A fixed fee contract by the city of Boston for naval architectural services, under which the architect was to receive a series of partial payments, and which provided that the architect's performance could be discontinued by the city's fire commissioner at any time and would be discontinued in the event the city did not commence construction of a fireboat within a specified period, was separable into several parts so as to preclude the architect's recovery of the balance of the fixed fee following failure of the city to commence construction within the specified period. [455-457]
Work by a naval architect in making recommendations concerning a proposed construction contractor for a fireboat was not compensable either under the extra work provision of the architect's contract with the city of Boston, which had not been followed, nor as the result of any "verbal contract" arising from discussions between the architect's representatives and the city's fire commissioner. [458-460]
CONTRACT. Writ in the Superior Court dated April 25, 1972.
The case was heard by O'Neil, J., on a motion for summary judgment.
Elizabeth H. Kunz for the plaintiff.
John R. Devereaux, Assistant Corporation Counsel, for city of Boston.
CUTTER, J. This action, brought in 1972 by Potter & McArthur, Inc. (Pomar), seeks to recover a balance allegedly due from the city under a fixed fee contract dated January 7, 1969 (and signed by the mayor on January 23, 1969). The contract was for services as naval architect in connection with a fireboat to be designed by Pomar and
constructed for the city. The fixed fee of $22,600 was to be paid in accordance with a stipulated schedule based upon Pomar's completion of specified stages of its work. The case was submitted to a Superior Court judge upon a statement of agreed facts. This incorporated by reference numerous exhibits and at least parts of some depositions. The trial judge, on cross motions, denied summary judgment for Pomar upon Pomar's claim for the balance of its fixed fee (above amounts already paid to it, in accordance with the payment schedule in art. VII of the contract, as particular segments of Pomar's work were completed). The judge, however, granted summary judgment for Pomar for $3,895.15 on account of extra work (claimed to be due under art. V of the contract). From the judgment, both the city and Pomar appealed.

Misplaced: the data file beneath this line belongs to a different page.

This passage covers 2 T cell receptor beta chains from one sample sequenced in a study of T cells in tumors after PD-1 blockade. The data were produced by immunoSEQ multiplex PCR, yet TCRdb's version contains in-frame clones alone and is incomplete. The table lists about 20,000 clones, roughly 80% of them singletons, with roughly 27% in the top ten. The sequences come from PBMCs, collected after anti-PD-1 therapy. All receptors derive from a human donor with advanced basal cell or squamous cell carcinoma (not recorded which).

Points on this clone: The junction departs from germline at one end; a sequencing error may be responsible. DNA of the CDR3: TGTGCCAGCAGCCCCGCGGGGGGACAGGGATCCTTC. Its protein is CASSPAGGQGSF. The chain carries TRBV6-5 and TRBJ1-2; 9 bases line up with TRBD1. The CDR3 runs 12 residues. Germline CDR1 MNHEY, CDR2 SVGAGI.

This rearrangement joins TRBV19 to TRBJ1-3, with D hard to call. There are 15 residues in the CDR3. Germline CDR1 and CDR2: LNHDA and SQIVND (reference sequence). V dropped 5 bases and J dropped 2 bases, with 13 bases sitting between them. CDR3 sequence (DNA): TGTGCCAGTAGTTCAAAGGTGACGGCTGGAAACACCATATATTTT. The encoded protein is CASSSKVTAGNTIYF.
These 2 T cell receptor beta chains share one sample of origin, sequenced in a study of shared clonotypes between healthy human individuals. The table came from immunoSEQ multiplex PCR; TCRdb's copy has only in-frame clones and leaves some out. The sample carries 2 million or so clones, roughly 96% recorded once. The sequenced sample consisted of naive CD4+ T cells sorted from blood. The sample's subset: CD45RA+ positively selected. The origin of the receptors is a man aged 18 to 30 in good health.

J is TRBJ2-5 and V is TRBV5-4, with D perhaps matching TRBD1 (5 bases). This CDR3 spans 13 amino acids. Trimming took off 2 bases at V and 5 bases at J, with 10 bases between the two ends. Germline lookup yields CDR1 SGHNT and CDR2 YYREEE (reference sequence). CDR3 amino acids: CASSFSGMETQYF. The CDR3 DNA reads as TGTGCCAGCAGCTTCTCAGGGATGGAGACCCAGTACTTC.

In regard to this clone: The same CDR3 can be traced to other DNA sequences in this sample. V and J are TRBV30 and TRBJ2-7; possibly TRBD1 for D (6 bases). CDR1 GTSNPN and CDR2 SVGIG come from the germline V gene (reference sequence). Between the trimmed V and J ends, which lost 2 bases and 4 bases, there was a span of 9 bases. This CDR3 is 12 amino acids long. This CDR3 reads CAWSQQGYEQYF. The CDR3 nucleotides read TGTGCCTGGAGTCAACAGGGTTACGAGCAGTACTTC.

1. The trial judge ruled that despite the contract for a stipulated fixed fee, the contract "was essentially a divisible contract." As Professor Corbin has stated, the conclusion that a contract is "divisible" rather than "entire" may be confusing and is not invariably dispositive of all related issues. 3A Corbin, Contracts Section 694 (1960 & Supp. 1982). See 6 Williston, Contracts Sections 861 & 862 (3d ed. 1962 & Supp. 1982). Upon the agreed facts before us, however, we think that the several parts of the contract were separable in the sense that Pomar's performance and the city's payments could "be apportioned into corresponding pairs of part performances so that the parts of each pair . . . [may be] properly regarded as agreed equivalents," as discussed in Restatement (Second) of Contracts Section 240, and comments c, d & e (1979). See also id. at Section 183.
The contract (art. VII), in prescribing specified part payments of the total fixed fee for each segment of Pomar's work, expressly stated that the sum paid "shall be payment in full for all work done and all services rendered by the Architect [Pomar] under this contract" after the event giving rise to the next (if any) prior part payment and before the event which was to be the occasion for the payment then being made. Pursuant to art. VIII, Pomar's services could
have been discontinued by the city's fire commissioner at any time. [Note 1] The trial judge could reasonably conclude on such language that each instalment of fixed fee was an agreed equivalent of the segment of work for which it was paid or to be paid, and that (in the circumstances) Pomar as architect would not be entitled to any payment for its performance of further work until it was able to proceed, and in fact did proceed, to the next segment of its performance. The Massachusetts cases seem to be consistent with the flexible rule laid down in the Restatement. See, e.g., a case where the earlier cases are collected, Bianchi Bros. v. Gendron, 292 Mass. 438 , 443-446 (1935). [Note 2] See also Barrows v. Fuller, 253 Mass. 79 , 83-84 (1925); Carrig v. Gilbert-Varker Corp., 314 Mass. 351 , 357-358 (1943). Compare Rich v. Arancio, 277 Mass. 310 , 313-314 (1931); Carlo Bianchi & Co. v. Builders' Equip. & Supplies Co., 347 Mass. 636 , 649-650 (1964). If the city in fact had discontinued the contract, there would have been no doubt (under the contract terms just mentioned) that Pomar would have had no claim to any portion of the fixed fee not earned by it prior to the discontinuance.
In the circumstances, the failure of the city formally to discontinue the contract made no difference to Pomar. Article VI of the contract provided that if "construction of the fireboat is commenced within eighteen months after the written approval by the . . . [fire commissioner] of the contract drawings and detailed specifications, the Architect [Pomar] shall render full architectural and engineering services in connection therewith and shall fully supervise the construction of the fireboat." Pomar's obligation to engage
at all in the construction phase of the contract was thus dependent upon commencement of the boat's construction within eighteen months after the approval of Pomar's drawings and detailed specifications. It is agreed that such approval was received on April 29, 1969. Various delays ensued, which here need not be recounted in detail, and it was only after the third request for bids that a bid was obtained (from Grafton Boat Co., Inc., hereinafter Grafton, on a somewhat changed proposal form and modified specifications) for a fireboat which could be built within the price limit set in the contract (as then modified). A contract with Grafton was signed by the mayor on November 23, 1970, more than eighteen months after the city's approval of Pomar's plans and specifications.